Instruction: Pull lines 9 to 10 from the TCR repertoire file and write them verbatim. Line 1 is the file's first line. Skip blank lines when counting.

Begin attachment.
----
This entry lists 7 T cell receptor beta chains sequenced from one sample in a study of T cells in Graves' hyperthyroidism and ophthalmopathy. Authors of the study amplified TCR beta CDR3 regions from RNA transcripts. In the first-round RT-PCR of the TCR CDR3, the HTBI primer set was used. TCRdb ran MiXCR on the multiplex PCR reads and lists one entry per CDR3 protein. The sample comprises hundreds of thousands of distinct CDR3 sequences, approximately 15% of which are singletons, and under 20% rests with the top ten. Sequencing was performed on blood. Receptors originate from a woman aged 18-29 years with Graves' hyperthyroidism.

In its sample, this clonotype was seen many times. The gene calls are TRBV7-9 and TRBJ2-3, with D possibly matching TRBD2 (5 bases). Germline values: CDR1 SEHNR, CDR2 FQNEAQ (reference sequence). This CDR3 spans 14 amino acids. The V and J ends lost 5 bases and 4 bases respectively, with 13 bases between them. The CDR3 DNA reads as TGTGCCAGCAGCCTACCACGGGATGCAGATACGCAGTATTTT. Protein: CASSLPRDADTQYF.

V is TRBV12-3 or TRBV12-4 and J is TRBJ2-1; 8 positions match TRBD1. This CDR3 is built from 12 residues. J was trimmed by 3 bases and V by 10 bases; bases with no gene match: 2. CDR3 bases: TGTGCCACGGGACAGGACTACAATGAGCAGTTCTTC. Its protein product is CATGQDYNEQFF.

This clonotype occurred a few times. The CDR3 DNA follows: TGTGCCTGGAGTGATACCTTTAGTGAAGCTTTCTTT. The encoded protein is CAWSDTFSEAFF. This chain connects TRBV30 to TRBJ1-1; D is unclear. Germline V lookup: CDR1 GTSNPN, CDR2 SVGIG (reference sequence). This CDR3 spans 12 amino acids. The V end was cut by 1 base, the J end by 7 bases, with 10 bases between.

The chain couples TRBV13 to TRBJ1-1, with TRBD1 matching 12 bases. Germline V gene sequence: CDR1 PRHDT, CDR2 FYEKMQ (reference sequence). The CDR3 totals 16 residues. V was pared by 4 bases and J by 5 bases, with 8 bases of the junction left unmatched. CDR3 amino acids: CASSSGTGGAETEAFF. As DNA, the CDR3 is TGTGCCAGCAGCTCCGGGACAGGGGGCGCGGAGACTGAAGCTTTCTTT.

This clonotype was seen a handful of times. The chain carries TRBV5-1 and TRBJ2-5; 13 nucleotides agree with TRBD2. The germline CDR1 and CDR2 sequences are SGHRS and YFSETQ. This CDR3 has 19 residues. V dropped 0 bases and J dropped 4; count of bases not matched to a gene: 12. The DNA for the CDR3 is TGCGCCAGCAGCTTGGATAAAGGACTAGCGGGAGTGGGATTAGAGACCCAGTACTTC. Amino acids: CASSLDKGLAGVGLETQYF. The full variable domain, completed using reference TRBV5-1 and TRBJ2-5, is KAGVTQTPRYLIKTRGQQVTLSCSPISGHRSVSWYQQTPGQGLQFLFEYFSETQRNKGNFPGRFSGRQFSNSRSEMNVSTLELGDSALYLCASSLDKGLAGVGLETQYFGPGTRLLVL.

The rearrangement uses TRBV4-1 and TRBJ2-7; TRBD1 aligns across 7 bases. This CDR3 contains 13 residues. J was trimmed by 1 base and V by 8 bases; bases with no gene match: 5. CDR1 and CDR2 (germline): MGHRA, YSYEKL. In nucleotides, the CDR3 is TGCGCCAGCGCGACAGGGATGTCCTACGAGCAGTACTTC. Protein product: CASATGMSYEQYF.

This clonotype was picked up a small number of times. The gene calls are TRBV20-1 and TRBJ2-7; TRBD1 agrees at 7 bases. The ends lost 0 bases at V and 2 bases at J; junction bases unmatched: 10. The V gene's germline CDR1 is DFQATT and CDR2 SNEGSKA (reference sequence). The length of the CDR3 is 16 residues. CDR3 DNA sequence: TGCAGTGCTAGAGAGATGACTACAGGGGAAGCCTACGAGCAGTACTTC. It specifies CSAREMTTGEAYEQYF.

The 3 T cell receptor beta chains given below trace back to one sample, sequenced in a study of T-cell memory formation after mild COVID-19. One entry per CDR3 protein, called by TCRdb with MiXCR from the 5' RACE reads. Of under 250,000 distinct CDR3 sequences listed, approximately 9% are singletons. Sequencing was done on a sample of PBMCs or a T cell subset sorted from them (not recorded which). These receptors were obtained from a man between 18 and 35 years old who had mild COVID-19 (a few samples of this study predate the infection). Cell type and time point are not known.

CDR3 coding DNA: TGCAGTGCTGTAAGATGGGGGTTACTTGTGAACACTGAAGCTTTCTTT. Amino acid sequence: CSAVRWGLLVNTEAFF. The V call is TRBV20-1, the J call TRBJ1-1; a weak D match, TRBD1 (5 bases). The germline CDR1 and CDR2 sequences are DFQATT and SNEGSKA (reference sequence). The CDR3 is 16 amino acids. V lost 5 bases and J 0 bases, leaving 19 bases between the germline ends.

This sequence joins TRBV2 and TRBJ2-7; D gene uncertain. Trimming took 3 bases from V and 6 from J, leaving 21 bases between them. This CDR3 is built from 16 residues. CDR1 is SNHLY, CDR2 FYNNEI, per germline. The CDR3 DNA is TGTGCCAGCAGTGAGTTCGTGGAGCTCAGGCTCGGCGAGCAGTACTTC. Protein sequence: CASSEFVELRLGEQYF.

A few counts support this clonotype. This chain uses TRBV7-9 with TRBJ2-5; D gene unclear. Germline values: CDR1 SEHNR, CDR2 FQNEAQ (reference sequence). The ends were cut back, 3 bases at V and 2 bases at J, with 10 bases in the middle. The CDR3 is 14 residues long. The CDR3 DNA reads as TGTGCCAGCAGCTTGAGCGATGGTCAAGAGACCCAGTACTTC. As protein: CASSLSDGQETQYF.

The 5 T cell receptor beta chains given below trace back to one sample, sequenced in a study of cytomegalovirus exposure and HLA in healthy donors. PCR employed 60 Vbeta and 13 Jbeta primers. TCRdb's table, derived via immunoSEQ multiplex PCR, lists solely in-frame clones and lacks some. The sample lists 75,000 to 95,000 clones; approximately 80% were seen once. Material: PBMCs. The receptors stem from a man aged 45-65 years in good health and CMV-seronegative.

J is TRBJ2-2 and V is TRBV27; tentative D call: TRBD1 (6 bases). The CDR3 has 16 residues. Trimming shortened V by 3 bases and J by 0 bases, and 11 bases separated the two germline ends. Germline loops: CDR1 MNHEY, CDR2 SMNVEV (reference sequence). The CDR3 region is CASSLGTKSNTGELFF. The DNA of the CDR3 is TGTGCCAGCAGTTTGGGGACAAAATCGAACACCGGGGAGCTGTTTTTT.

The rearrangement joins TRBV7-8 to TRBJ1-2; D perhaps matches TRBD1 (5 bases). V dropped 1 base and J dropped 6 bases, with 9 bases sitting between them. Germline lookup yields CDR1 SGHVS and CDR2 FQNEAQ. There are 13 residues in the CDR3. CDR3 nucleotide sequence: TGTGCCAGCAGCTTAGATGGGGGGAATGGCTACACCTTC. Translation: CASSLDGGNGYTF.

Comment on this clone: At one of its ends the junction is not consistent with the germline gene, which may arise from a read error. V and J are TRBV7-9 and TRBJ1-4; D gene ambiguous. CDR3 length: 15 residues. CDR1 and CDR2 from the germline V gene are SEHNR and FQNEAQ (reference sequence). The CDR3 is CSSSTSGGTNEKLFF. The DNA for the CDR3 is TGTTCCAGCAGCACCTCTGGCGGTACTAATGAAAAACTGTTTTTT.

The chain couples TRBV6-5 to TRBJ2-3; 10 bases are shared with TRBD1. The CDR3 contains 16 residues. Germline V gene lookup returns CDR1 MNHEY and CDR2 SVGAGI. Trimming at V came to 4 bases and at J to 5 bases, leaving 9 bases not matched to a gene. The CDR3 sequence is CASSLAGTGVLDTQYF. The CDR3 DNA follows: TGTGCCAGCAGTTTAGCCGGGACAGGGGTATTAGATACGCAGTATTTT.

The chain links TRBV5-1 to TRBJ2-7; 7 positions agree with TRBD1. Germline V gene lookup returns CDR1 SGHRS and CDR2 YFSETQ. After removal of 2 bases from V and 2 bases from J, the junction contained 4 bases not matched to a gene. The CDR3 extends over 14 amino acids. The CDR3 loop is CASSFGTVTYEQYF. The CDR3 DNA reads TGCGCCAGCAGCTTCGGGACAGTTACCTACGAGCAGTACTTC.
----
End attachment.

The 3 T cell receptor beta chains given below trace back to one sample, sequenced in a study of T-cell memory formation after mild COVID-19. One entry per CDR3 protein, called by TCRdb with MiXCR from the 5' RACE reads. Of under 250,000 distinct CDR3 sequences listed, approximately 9% are singletons. Sequencing was done on a sample of PBMCs or a T cell subset sorted from them (not recorded which). These receptors were obtained from a man between 18 and 35 years old who had mild COVID-19 (a few samples of this study predate the infection). Cell type and time point are not known.

CDR3 coding DNA: TGCAGTGCTGTAAGATGGGGGTTACTTGTGAACACTGAAGCTTTCTTT. Amino acid sequence: CSAVRWGLLVNTEAFF. The V call is TRBV20-1, the J call TRBJ1-1; a weak D match, TRBD1 (5 bases). The germline CDR1 and CDR2 sequences are DFQATT and SNEGSKA (reference sequence). The CDR3 is 16 amino acids. V lost 5 bases and J 0 bases, leaving 19 bases between the germline ends.